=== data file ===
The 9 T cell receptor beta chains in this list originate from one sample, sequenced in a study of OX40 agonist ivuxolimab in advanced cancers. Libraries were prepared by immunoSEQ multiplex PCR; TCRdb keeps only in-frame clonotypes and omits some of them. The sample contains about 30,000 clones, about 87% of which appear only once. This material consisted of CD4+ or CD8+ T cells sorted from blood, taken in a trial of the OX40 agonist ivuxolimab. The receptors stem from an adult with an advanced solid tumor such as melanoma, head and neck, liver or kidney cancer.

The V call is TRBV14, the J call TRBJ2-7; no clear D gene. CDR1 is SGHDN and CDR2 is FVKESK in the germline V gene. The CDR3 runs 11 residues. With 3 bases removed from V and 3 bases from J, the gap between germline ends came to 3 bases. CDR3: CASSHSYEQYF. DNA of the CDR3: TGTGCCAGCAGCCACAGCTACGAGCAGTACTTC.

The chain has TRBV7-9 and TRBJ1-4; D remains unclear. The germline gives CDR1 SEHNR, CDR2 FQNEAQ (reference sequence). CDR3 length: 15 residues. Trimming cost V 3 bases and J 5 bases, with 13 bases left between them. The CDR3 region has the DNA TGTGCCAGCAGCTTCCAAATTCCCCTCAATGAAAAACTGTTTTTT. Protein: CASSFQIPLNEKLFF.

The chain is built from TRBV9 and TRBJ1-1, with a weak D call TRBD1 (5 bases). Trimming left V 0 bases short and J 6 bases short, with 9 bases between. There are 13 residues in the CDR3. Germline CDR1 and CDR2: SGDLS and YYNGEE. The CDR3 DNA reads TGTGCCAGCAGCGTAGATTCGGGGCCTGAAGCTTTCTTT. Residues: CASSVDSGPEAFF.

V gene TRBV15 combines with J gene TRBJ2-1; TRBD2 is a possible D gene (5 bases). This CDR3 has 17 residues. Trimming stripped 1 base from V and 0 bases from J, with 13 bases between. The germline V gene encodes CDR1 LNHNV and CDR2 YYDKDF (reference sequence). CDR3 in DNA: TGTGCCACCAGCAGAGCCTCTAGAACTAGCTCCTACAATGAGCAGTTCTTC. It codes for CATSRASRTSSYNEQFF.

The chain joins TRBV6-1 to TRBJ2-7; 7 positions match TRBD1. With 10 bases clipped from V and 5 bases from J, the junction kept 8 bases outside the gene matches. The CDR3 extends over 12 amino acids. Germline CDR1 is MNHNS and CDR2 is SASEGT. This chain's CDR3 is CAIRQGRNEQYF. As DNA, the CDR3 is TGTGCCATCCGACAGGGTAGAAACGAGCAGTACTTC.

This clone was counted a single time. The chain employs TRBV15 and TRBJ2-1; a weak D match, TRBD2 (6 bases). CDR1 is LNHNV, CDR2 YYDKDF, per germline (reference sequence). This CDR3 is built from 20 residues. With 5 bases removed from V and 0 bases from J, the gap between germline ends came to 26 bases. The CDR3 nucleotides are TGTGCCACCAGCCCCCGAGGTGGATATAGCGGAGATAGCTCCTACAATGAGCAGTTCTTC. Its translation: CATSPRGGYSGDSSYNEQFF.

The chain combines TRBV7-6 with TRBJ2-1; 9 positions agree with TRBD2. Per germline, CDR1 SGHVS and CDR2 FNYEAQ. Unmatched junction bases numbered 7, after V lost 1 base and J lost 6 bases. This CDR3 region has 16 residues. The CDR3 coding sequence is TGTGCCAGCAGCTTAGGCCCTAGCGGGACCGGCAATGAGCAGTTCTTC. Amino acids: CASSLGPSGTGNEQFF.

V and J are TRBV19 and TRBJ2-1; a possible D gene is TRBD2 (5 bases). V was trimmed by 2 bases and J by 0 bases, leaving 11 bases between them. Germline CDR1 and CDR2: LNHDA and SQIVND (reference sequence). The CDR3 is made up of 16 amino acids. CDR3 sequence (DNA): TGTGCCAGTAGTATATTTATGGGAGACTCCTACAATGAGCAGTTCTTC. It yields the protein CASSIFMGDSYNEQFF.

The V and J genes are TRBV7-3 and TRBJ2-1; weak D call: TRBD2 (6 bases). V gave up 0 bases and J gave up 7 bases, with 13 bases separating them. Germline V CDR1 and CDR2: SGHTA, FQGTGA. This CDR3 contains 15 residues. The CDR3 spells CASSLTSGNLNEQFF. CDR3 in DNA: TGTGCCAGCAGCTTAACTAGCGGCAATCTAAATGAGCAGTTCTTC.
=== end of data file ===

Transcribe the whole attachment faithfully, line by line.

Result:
The 9 T cell receptor beta chains in this list originate from one sample, sequenced in a study of OX40 agonist ivuxolimab in advanced cancers. Libraries were prepared by immunoSEQ multiplex PCR; TCRdb keeps only in-frame clonotypes and omits some of them. The sample contains about 30,000 clones, about 87% of which appear only once. This material consisted of CD4+ or CD8+ T cells sorted from blood, taken in a trial of the OX40 agonist ivuxolimab. The receptors stem from an adult with an advanced solid tumor such as melanoma, head and neck, liver or kidney cancer.

The V call is TRBV14, the J call TRBJ2-7; no clear D gene. CDR1 is SGHDN and CDR2 is FVKESK in the germline V gene. The CDR3 runs 11 residues. With 3 bases removed from V and 3 bases from J, the gap between germline ends came to 3 bases. CDR3: CASSHSYEQYF. DNA of the CDR3: TGTGCCAGCAGCCACAGCTACGAGCAGTACTTC.

The chain has TRBV7-9 and TRBJ1-4; D remains unclear. The germline gives CDR1 SEHNR, CDR2 FQNEAQ (reference sequence). CDR3 length: 15 residues. Trimming cost V 3 bases and J 5 bases, with 13 bases left between them. The CDR3 region has the DNA TGTGCCAGCAGCTTCCAAATTCCCCTCAATGAAAAACTGTTTTTT. Protein: CASSFQIPLNEKLFF.

The chain is built from TRBV9 and TRBJ1-1, with a weak D call TRBD1 (5 bases). Trimming left V 0 bases short and J 6 bases short, with 9 bases between. There are 13 residues in the CDR3. Germline CDR1 and CDR2: SGDLS and YYNGEE. The CDR3 DNA reads TGTGCCAGCAGCGTAGATTCGGGGCCTGAAGCTTTCTTT. Residues: CASSVDSGPEAFF.

V gene TRBV15 combines with J gene TRBJ2-1; TRBD2 is a possible D gene (5 bases). This CDR3 has 17 residues. Trimming stripped 1 base from V and 0 bases from J, with 13 bases between. The germline V gene encodes CDR1 LNHNV and CDR2 YYDKDF (reference sequence). CDR3 in DNA: TGTGCCACCAGCAGAGCCTCTAGAACTAGCTCCTACAATGAGCAGTTCTTC. It codes for CATSRASRTSSYNEQFF.

The chain joins TRBV6-1 to TRBJ2-7; 7 positions match TRBD1. With 10 bases clipped from V and 5 bases from J, the junction kept 8 bases outside the gene matches. The CDR3 extends over 12 amino acids. Germline CDR1 is MNHNS and CDR2 is SASEGT. This chain's CDR3 is CAIRQGRNEQYF. As DNA, the CDR3 is TGTGCCATCCGACAGGGTAGAAACGAGCAGTACTTC.

This clone was counted a single time. The chain employs TRBV15 and TRBJ2-1; a weak D match, TRBD2 (6 bases). CDR1 is LNHNV, CDR2 YYDKDF, per germline (reference sequence). This CDR3 is built from 20 residues. With 5 bases removed from V and 0 bases from J, the gap between germline ends came to 26 bases. The CDR3 nucleotides are TGTGCCACCAGCCCCCGAGGTGGATATAGCGGAGATAGCTCCTACAATGAGCAGTTCTTC. Its translation: CATSPRGGYSGDSSYNEQFF.

The chain combines TRBV7-6 with TRBJ2-1; 9 positions agree with TRBD2. Per germline, CDR1 SGHVS and CDR2 FNYEAQ. Unmatched junction bases numbered 7, after V lost 1 base and J lost 6 bases. This CDR3 region has 16 residues. The CDR3 coding sequence is TGTGCCAGCAGCTTAGGCCCTAGCGGGACCGGCAATGAGCAGTTCTTC. Amino acids: CASSLGPSGTGNEQFF.

V and J are TRBV19 and TRBJ2-1; a possible D gene is TRBD2 (5 bases). V was trimmed by 2 bases and J by 0 bases, leaving 11 bases between them. Germline CDR1 and CDR2: LNHDA and SQIVND (reference sequence). The CDR3 is made up of 16 amino acids. CDR3 sequence (DNA): TGTGCCAGTAGTATATTTATGGGAGACTCCTACAATGAGCAGTTCTTC. It yields the protein CASSIFMGDSYNEQFF.

The V and J genes are TRBV7-3 and TRBJ2-1; weak D call: TRBD2 (6 bases). V gave up 0 bases and J gave up 7 bases, with 13 bases separating them. Germline V CDR1 and CDR2: SGHTA, FQGTGA. This CDR3 contains 15 residues. The CDR3 spells CASSLTSGNLNEQFF. CDR3 in DNA: TGTGCCAGCAGCTTAACTAGCGGCAATCTAAATGAGCAGTTCTTC.